Hunger Moon, by Jane Cooper

The last full moon of February
stalks the fields; barbed wire casts a shadow.
Rising slowly, a beam moved toward the west
stealthily changing position

until now, in the small hours, across the snow
it advances on my pillow
to wake me, not rudely like the sun
but with the cocked gun of silence.

I am alone in a vast room
where a vain woman once slept.
The moon, in pale buckskins, crouches
on guard beside her bed.

Slowly the light wanes, the snow will melt
and all the fences thrum in the spring breeze
but not until that sleeper, trapped
in my body, turns and turns.

The Star, by Jane Taylor

Twinkle, twinkle, little star,
How I wonder what you are,
Up above the world so high,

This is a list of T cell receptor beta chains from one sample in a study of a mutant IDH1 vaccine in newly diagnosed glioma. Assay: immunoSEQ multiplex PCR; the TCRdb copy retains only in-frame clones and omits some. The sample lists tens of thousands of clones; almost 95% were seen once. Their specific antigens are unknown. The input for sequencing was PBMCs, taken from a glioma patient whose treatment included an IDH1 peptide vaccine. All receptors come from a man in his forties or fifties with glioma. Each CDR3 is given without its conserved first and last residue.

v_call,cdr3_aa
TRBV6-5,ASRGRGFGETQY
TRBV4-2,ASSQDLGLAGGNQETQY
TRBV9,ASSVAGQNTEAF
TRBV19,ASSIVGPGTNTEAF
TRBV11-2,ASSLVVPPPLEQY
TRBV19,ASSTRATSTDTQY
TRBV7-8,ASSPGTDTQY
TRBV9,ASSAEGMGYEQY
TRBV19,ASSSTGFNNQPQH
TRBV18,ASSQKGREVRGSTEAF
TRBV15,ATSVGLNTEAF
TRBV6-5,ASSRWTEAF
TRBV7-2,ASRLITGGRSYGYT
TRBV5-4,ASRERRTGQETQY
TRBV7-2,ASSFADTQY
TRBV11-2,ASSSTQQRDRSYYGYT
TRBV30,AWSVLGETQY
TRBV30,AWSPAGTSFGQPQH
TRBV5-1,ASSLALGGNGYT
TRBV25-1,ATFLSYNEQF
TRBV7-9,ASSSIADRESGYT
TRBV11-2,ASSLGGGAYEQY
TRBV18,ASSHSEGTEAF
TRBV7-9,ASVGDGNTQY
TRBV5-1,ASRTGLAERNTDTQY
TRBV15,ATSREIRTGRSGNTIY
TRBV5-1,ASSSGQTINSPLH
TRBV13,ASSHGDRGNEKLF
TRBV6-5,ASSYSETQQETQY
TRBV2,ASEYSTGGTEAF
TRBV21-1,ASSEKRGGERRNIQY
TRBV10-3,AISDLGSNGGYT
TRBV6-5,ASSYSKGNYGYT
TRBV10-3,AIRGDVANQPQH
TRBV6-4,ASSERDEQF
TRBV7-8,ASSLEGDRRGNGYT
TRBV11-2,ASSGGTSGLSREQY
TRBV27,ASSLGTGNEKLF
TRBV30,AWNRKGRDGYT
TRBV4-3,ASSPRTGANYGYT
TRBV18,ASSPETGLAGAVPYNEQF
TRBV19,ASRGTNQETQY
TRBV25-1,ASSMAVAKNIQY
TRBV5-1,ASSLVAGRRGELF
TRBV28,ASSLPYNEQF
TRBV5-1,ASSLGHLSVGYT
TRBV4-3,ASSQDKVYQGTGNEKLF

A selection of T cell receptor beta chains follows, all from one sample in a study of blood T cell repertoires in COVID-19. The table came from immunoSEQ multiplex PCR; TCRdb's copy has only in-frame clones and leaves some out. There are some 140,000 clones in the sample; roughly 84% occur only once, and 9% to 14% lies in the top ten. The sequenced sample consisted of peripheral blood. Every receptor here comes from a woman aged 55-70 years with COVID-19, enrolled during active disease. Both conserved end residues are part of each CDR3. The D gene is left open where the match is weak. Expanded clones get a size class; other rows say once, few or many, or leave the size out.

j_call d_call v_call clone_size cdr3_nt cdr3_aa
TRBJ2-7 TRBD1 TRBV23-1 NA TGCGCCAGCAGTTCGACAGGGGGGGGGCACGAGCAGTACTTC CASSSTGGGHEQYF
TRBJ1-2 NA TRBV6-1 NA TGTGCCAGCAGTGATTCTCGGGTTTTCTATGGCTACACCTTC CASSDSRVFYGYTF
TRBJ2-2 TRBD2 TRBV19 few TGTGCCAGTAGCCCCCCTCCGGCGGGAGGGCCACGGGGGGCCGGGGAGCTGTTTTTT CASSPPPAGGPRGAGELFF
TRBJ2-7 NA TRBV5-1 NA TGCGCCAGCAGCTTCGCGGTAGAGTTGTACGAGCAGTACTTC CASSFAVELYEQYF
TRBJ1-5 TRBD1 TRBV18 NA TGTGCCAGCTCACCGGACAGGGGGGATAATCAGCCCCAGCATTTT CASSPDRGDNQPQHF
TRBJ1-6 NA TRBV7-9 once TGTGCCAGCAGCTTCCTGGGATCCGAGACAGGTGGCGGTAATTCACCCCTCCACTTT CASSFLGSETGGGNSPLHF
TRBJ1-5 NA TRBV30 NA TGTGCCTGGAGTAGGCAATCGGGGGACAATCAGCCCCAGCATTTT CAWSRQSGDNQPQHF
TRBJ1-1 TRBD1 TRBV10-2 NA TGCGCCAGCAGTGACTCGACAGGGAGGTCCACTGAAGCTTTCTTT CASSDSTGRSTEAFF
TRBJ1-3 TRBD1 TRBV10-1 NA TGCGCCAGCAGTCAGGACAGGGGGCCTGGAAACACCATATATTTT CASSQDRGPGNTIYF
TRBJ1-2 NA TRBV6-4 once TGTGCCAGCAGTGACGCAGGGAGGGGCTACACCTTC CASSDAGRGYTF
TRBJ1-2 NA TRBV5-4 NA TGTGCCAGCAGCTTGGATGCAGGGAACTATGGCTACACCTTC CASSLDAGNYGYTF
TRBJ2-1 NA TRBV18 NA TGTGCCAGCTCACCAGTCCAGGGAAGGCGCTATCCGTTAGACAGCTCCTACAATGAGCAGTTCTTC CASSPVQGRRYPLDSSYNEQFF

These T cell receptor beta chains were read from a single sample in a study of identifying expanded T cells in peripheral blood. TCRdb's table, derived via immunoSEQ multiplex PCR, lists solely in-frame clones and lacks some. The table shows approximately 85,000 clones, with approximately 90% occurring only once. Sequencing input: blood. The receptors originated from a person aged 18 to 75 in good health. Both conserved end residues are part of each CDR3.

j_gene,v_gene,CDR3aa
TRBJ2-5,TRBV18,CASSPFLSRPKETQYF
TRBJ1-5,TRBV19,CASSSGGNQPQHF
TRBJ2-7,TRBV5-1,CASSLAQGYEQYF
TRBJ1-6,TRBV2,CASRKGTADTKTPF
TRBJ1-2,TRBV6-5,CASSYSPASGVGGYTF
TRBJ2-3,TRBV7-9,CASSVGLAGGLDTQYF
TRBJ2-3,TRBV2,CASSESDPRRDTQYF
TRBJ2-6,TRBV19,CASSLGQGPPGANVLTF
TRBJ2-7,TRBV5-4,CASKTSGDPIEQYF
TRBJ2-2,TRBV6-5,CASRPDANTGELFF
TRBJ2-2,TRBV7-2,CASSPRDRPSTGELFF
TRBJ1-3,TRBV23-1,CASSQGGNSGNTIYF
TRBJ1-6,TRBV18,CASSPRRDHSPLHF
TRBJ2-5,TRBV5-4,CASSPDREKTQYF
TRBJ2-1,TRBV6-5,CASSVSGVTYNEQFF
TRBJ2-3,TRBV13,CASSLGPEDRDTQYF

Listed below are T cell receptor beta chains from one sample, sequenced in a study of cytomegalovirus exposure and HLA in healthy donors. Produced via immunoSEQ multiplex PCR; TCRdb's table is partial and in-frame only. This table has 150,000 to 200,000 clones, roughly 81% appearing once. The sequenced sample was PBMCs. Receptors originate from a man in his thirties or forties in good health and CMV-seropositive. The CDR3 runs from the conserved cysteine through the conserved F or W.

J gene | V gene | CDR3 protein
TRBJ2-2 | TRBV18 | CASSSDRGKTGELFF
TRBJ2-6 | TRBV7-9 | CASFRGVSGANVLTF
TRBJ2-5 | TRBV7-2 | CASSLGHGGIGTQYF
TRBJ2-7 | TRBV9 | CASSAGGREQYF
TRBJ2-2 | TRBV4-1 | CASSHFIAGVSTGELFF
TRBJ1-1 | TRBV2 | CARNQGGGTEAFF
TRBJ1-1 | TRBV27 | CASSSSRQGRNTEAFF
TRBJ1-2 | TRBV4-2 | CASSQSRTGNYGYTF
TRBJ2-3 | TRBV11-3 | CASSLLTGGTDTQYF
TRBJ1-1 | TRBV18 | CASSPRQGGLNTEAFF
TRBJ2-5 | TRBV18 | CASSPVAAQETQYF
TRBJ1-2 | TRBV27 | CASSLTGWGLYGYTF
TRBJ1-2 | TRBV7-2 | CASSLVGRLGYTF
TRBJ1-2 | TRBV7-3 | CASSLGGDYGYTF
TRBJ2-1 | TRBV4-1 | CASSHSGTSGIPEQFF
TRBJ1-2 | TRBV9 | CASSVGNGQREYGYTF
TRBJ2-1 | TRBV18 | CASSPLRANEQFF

Like a diamond in the sky.

When the blazing sun is set,
And the grass with dew is wet,
Then you show your little light,
Twinkle, twinkle, all the night.

Then the traveler in the dark
Thanks you for your tiny spark,
He could not see where to go
If you did not twinkle so.

In the dark blue sky you keep,
And often through my curtains peep,
For you never shut your eye
Till the sun is in the sky.

As your bright and tiny spark
Lights the traveler in the dark,
Though I know not what you are,
Twinkle, twinkle, little star.